The Couchbase Autonomous Operator enables you to run Couchbase deployments natively on Open Source Kubernetes or Enterprise Red Hat OpenShift Container Platform. I’m excited to announce the availability of the Couchbase Autonomous Operator 0.8 Beta Refresh today!

Running and managing a Couchbase cluster just got a lot easier with the introduction of the Couchbase Autonomous Operator for Kubernetes. Users can now deploy Couchbase on top of Kubernetes and have the Couchbase Autonomous Operator handle much of the cluster management, such as failure recovery and multidimensional scaling. However, users may feel a bit uncomfortable just sitting back and watching the Couchbase Autonomous Operator do its thing. To alleviate some of their worry, this three-part blog series will walk through the different ways the Quality Engineering team here at Couchbase gives our customers peace of mind when running Couchbase on Kubernetes.

This blog series will highlight three types of testing we do for Couchbase on Kubernetes. The first post in the series will focus on manual testing. The second post will be all about testing the Couchbase Autonomous Operator. And the third post will show our users how to test the Couchbase instances themselves with testrunner, our functional test suite.

Phase 1: Manual Certification of the Couchbase Autonomous Operator

Manual testing is often boring compared to the thrills of automated testing, but with Kubernetes it can actually be quite fun. In this post we will walk through setting up the Couchbase travel-sample app with an operator-managed Couchbase cluster as the datastore, all on Kubernetes. Once the application and cluster are all set up on Kubernetes, we will test some scaling and failure scenarios.

In the following sections, we will cover:

0: Prerequisites and Setup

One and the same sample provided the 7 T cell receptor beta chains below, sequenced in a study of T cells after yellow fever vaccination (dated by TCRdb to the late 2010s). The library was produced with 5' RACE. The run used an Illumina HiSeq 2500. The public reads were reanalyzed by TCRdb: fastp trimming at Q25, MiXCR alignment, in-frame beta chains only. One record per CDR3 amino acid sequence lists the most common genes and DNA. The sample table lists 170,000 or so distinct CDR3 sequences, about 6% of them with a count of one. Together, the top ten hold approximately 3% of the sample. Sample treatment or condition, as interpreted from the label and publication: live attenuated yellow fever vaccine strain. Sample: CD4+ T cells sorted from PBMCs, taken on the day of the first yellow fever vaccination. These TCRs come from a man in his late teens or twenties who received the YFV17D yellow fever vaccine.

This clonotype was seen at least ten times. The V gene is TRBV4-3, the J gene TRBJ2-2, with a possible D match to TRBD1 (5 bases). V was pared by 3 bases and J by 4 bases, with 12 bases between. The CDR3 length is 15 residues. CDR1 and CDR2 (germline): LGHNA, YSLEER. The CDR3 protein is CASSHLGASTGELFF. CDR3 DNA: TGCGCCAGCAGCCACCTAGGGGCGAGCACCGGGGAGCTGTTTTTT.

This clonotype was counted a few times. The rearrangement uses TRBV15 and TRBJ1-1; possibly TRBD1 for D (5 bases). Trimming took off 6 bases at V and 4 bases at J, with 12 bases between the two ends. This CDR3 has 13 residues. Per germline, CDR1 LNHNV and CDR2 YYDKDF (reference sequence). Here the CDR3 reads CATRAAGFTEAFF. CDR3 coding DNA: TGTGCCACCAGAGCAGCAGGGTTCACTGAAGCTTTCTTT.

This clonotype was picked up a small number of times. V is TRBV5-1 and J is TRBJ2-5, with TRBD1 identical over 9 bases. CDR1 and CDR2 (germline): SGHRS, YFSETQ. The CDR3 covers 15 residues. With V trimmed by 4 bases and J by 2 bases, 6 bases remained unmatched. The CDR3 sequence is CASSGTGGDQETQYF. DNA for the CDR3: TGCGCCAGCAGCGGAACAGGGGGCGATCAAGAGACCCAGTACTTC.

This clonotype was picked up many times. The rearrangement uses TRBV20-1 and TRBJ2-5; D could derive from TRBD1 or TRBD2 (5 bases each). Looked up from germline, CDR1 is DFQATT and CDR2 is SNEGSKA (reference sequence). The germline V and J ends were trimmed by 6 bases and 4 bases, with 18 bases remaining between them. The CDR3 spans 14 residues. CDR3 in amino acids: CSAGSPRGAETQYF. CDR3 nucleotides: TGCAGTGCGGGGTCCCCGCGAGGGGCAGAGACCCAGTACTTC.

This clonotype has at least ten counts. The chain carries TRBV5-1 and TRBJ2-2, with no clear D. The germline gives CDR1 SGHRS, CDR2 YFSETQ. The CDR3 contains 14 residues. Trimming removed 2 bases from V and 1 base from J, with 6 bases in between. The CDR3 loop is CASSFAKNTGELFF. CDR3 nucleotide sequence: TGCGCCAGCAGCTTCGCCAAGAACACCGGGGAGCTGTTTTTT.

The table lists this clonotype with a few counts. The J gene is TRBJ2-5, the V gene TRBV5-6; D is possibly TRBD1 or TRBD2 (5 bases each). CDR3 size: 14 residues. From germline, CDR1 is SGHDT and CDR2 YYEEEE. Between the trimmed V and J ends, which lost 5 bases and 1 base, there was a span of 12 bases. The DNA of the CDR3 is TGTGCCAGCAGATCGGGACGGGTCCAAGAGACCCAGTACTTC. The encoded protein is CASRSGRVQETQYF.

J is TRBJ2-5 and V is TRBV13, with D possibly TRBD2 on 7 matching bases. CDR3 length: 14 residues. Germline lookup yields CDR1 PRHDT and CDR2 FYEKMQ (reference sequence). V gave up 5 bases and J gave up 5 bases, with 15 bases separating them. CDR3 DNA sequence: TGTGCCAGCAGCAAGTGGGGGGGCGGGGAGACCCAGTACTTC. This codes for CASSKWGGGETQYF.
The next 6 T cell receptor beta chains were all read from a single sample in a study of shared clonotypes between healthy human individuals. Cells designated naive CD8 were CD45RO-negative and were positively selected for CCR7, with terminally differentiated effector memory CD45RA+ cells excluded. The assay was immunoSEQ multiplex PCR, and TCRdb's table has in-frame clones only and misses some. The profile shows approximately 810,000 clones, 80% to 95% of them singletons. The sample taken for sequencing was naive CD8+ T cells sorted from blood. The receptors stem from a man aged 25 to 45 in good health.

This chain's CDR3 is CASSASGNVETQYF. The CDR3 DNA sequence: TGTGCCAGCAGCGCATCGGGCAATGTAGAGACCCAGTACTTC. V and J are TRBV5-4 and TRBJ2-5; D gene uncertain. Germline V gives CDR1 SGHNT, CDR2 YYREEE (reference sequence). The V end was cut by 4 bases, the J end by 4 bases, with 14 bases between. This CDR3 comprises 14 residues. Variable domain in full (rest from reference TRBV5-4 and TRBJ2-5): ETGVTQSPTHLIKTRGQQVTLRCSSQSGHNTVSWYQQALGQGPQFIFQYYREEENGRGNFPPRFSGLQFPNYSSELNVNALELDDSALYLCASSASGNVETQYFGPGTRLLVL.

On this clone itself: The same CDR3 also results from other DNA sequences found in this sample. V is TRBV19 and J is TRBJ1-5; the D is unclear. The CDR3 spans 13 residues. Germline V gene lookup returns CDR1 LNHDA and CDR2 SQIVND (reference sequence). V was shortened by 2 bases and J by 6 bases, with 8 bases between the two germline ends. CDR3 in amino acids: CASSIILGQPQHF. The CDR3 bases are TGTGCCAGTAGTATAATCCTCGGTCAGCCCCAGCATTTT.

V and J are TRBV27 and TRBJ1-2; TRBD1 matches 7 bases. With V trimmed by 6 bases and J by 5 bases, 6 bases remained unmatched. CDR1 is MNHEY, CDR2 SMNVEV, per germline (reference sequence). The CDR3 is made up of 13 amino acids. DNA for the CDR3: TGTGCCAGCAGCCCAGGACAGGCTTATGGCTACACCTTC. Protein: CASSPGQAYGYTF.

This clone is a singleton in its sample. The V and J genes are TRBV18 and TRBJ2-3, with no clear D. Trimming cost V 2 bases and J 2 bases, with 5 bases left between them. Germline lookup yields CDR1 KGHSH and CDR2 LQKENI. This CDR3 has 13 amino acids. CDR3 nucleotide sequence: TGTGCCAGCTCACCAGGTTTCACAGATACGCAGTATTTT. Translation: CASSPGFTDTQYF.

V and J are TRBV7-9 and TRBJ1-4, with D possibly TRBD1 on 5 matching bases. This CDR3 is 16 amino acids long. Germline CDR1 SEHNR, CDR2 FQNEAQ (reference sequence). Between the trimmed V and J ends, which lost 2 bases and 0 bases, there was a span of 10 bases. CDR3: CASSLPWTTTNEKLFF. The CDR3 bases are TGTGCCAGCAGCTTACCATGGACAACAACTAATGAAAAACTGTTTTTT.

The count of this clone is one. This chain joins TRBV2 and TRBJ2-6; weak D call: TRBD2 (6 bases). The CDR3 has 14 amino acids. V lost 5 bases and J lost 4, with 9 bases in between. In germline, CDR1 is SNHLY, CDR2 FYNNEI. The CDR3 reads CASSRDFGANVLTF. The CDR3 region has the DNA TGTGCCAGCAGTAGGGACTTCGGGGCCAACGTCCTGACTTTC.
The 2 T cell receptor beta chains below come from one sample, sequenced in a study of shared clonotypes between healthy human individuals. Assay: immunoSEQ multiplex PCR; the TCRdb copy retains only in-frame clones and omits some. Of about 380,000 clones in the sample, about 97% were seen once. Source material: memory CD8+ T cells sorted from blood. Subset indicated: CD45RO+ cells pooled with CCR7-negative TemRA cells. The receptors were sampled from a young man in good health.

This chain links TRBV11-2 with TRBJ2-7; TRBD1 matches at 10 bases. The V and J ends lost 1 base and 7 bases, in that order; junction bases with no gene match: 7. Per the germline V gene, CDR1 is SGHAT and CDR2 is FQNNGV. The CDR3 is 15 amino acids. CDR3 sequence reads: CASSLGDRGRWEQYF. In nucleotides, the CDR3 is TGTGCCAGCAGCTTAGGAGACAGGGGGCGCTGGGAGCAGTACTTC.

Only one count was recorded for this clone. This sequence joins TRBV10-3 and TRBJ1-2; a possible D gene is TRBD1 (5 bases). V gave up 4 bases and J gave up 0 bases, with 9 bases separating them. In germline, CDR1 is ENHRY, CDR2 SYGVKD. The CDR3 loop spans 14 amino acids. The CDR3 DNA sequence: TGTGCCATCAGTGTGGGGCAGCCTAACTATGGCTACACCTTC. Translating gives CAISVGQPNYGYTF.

1: Cluster Deployment

2: Cluster Configuration

3: Application Deployment

4: Verification

Prerequisites and Setup:

To set up that travel-sample app using Couchbase on Kubernetes, we will use minikube. Instructions for setting up minikube can be found here: https://kubernetes.io/docs/getting-started-guides/minikube/.

Once minikube is set up, you may want to increase the memory and CPU count. You will need to bring up the Kubernetes dashboard to monitor the cluster using: minikube dashboard

Cluster Deployment:

After setting up minikube, we will need to initialize the Couchbase Autonomous Operator and the Couchbase cluster that the operator will manage. The following YAML file will tell the Kubernetes master to create a Couchbase Autonomous Operator deployment:

Create a file called deployment.yaml and submit this YAML to Kubernetes with: kubectl create -f path/to/deployment.yaml. After a couple of seconds the operator deployment should show up in the Kubernetes dashboard.

Figure 1: State of the Kubernetes cluster after deploying the Couchbase Autonomous Operator.

Next, a secret must be provided to Kubernetes so that the Couchbase Autonomous Operator can manage the Couchbase nodes.

Create a file called secret.yaml and send the secret to Kubernetes with the following: kubectl create -f path/to/secret.yaml.

Next, let’s bring up a cluster of 2 Couchbase nodes. The following YAML specifies a cluster with two nodes, two buckets (default and travel-sample), and all services enabled:

Submit the cluster configuration with: kubectl create -f path/to/cb-cluster.yaml.

Figure 2: State of the Kubernetes cluster after scaling up to 2 Couchbase nodes.

Cluster Configuration:

Now that we have the a two node cluster managed by the Couchbase Autonomous Operator, updates to the cluster configuration should be made in the cb-cluster.yaml file and resubmitted to Kubernetes. Should any changes be made manually through the Couchbase UI, the operator will take action to re-align the cluster to the configuration specified in cb-cluster.yaml. To make changes to the cluster, first make the changes in cb-cluster.yaml, then update Kubernetes with: kubectl apply -f path/to/cb-cluster.yaml